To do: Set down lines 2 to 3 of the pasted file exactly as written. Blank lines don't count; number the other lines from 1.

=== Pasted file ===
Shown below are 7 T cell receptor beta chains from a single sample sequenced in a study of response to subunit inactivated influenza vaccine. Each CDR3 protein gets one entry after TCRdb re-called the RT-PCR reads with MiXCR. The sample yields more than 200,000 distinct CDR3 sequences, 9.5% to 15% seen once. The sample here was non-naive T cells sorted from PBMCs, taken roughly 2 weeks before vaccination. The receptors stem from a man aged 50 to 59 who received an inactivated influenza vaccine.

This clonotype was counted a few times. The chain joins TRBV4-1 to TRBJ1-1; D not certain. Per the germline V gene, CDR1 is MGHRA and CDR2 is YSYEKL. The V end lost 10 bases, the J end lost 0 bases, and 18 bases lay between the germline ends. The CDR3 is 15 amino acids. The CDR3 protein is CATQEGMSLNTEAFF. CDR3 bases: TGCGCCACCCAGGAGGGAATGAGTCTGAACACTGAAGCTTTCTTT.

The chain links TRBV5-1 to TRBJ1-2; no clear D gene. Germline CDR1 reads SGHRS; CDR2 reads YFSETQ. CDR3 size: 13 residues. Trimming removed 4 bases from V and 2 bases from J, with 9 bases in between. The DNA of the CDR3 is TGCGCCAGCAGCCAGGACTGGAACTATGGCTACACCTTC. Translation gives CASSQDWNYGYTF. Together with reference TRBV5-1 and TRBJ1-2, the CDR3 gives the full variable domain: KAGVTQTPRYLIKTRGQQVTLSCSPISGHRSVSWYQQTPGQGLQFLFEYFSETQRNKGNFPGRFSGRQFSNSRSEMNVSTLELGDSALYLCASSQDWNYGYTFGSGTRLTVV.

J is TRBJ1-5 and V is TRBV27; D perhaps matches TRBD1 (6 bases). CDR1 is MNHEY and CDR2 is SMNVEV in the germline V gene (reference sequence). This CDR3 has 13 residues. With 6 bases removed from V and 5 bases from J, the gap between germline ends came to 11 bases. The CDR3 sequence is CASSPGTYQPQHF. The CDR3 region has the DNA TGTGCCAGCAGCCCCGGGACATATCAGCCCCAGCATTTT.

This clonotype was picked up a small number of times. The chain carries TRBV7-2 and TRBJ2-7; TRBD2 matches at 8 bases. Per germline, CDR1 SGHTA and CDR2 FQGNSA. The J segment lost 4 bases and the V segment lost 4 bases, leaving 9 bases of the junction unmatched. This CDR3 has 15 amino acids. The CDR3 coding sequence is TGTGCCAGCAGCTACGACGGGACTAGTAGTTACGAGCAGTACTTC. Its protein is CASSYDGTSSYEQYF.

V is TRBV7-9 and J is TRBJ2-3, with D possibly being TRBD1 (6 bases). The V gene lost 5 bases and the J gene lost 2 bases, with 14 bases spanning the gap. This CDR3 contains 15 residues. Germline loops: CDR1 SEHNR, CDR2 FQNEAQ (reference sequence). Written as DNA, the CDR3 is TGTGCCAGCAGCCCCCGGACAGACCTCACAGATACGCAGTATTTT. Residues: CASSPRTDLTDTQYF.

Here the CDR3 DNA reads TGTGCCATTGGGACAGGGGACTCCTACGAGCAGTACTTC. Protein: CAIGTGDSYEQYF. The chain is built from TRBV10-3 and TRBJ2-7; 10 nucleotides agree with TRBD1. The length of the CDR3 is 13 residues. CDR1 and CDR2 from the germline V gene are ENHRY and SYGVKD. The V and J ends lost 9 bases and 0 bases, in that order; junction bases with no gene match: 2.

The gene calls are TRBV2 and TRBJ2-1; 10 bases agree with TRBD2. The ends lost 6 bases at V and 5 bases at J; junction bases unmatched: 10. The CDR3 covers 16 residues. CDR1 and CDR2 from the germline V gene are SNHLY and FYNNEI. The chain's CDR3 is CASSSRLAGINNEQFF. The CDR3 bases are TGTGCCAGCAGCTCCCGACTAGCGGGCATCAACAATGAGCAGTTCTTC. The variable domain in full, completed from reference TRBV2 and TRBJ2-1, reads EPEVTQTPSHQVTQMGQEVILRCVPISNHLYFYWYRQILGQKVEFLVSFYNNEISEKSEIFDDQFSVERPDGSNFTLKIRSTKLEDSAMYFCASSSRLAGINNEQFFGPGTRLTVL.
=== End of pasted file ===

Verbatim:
This clonotype was counted a few times. The chain joins TRBV4-1 to TRBJ1-1; D not certain. Per the germline V gene, CDR1 is MGHRA and CDR2 is YSYEKL. The V end lost 10 bases, the J end lost 0 bases, and 18 bases lay between the germline ends. The CDR3 is 15 amino acids. The CDR3 protein is CATQEGMSLNTEAFF. CDR3 bases: TGCGCCACCCAGGAGGGAATGAGTCTGAACACTGAAGCTTTCTTT.

The chain links TRBV5-1 to TRBJ1-2; no clear D gene. Germline CDR1 reads SGHRS; CDR2 reads YFSETQ. CDR3 size: 13 residues. Trimming removed 4 bases from V and 2 bases from J, with 9 bases in between. The DNA of the CDR3 is TGCGCCAGCAGCCAGGACTGGAACTATGGCTACACCTTC. Translation gives CASSQDWNYGYTF. Together with reference TRBV5-1 and TRBJ1-2, the CDR3 gives the full variable domain: KAGVTQTPRYLIKTRGQQVTLSCSPISGHRSVSWYQQTPGQGLQFLFEYFSETQRNKGNFPGRFSGRQFSNSRSEMNVSTLELGDSALYLCASSQDWNYGYTFGSGTRLTVV.